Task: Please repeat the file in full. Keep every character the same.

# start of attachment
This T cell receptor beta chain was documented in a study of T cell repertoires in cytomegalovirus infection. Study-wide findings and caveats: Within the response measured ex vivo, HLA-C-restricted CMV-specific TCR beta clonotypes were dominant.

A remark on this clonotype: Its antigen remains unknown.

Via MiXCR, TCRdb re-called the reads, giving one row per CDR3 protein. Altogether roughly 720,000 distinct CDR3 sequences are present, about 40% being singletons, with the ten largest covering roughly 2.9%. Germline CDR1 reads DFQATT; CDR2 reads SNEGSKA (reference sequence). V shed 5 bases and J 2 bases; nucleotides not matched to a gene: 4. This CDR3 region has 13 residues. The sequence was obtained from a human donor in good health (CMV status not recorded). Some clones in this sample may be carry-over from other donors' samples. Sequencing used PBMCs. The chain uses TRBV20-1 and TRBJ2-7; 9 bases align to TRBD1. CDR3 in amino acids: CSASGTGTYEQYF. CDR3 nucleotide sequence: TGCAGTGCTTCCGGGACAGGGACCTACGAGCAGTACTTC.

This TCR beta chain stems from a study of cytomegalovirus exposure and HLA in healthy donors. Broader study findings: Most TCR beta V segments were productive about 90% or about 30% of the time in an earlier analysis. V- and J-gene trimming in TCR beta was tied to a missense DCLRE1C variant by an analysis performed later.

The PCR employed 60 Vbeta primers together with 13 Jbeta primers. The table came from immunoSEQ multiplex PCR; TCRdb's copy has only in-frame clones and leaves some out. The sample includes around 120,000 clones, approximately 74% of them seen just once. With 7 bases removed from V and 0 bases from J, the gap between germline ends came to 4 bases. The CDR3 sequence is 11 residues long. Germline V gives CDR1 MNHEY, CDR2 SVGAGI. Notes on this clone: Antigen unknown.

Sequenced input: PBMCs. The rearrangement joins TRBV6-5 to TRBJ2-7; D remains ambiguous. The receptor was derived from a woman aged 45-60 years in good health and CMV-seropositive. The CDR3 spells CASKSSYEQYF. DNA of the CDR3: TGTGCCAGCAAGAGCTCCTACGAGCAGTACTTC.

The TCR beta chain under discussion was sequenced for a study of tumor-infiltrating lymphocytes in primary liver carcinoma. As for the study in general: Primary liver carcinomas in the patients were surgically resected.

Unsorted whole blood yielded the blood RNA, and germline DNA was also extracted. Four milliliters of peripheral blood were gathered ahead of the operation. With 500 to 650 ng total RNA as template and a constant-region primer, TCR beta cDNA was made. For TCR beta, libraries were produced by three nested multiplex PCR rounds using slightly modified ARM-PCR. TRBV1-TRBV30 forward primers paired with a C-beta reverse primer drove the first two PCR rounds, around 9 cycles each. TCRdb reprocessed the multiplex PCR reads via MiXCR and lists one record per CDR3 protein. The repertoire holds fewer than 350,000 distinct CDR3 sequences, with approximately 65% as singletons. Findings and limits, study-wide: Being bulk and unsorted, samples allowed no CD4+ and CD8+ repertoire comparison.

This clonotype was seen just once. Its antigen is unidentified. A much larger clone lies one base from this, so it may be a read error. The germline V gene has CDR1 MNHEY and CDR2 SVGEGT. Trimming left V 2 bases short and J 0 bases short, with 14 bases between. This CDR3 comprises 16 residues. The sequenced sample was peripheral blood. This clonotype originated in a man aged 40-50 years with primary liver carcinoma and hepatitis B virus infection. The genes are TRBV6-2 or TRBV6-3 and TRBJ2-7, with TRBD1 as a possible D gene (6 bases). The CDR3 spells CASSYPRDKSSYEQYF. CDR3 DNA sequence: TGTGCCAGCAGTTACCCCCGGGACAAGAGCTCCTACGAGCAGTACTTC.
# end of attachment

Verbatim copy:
This T cell receptor beta chain was documented in a study of T cell repertoires in cytomegalovirus infection. Study-wide findings and caveats: Within the response measured ex vivo, HLA-C-restricted CMV-specific TCR beta clonotypes were dominant.

A remark on this clonotype: Its antigen remains unknown.

Via MiXCR, TCRdb re-called the reads, giving one row per CDR3 protein. Altogether roughly 720,000 distinct CDR3 sequences are present, about 40% being singletons, with the ten largest covering roughly 2.9%. Germline CDR1 reads DFQATT; CDR2 reads SNEGSKA (reference sequence). V shed 5 bases and J 2 bases; nucleotides not matched to a gene: 4. This CDR3 region has 13 residues. The sequence was obtained from a human donor in good health (CMV status not recorded). Some clones in this sample may be carry-over from other donors' samples. Sequencing used PBMCs. The chain uses TRBV20-1 and TRBJ2-7; 9 bases align to TRBD1. CDR3 in amino acids: CSASGTGTYEQYF. CDR3 nucleotide sequence: TGCAGTGCTTCCGGGACAGGGACCTACGAGCAGTACTTC.

This TCR beta chain stems from a study of cytomegalovirus exposure and HLA in healthy donors. Broader study findings: Most TCR beta V segments were productive about 90% or about 30% of the time in an earlier analysis. V- and J-gene trimming in TCR beta was tied to a missense DCLRE1C variant by an analysis performed later.

The PCR employed 60 Vbeta primers together with 13 Jbeta primers. The table came from immunoSEQ multiplex PCR; TCRdb's copy has only in-frame clones and leaves some out. The sample includes around 120,000 clones, approximately 74% of them seen just once. With 7 bases removed from V and 0 bases from J, the gap between germline ends came to 4 bases. The CDR3 sequence is 11 residues long. Germline V gives CDR1 MNHEY, CDR2 SVGAGI. Notes on this clone: Antigen unknown.

Sequenced input: PBMCs. The rearrangement joins TRBV6-5 to TRBJ2-7; D remains ambiguous. The receptor was derived from a woman aged 45-60 years in good health and CMV-seropositive. The CDR3 spells CASKSSYEQYF. DNA of the CDR3: TGTGCCAGCAAGAGCTCCTACGAGCAGTACTTC.

The TCR beta chain under discussion was sequenced for a study of tumor-infiltrating lymphocytes in primary liver carcinoma. As for the study in general: Primary liver carcinomas in the patients were surgically resected.

Unsorted whole blood yielded the blood RNA, and germline DNA was also extracted. Four milliliters of peripheral blood were gathered ahead of the operation. With 500 to 650 ng total RNA as template and a constant-region primer, TCR beta cDNA was made. For TCR beta, libraries were produced by three nested multiplex PCR rounds using slightly modified ARM-PCR. TRBV1-TRBV30 forward primers paired with a C-beta reverse primer drove the first two PCR rounds, around 9 cycles each. TCRdb reprocessed the multiplex PCR reads via MiXCR and lists one record per CDR3 protein. The repertoire holds fewer than 350,000 distinct CDR3 sequences, with approximately 65% as singletons. Findings and limits, study-wide: Being bulk and unsorted, samples allowed no CD4+ and CD8+ repertoire comparison.

This clonotype was seen just once. Its antigen is unidentified. A much larger clone lies one base from this, so it may be a read error. The germline V gene has CDR1 MNHEY and CDR2 SVGEGT. Trimming left V 2 bases short and J 0 bases short, with 14 bases between. This CDR3 comprises 16 residues. The sequenced sample was peripheral blood. This clonotype originated in a man aged 40-50 years with primary liver carcinoma and hepatitis B virus infection. The genes are TRBV6-2 or TRBV6-3 and TRBJ2-7, with TRBD1 as a possible D gene (6 bases). The CDR3 spells CASSYPRDKSSYEQYF. CDR3 DNA sequence: TGTGCCAGCAGTTACCCCCGGGACAAGAGCTCCTACGAGCAGTACTTC.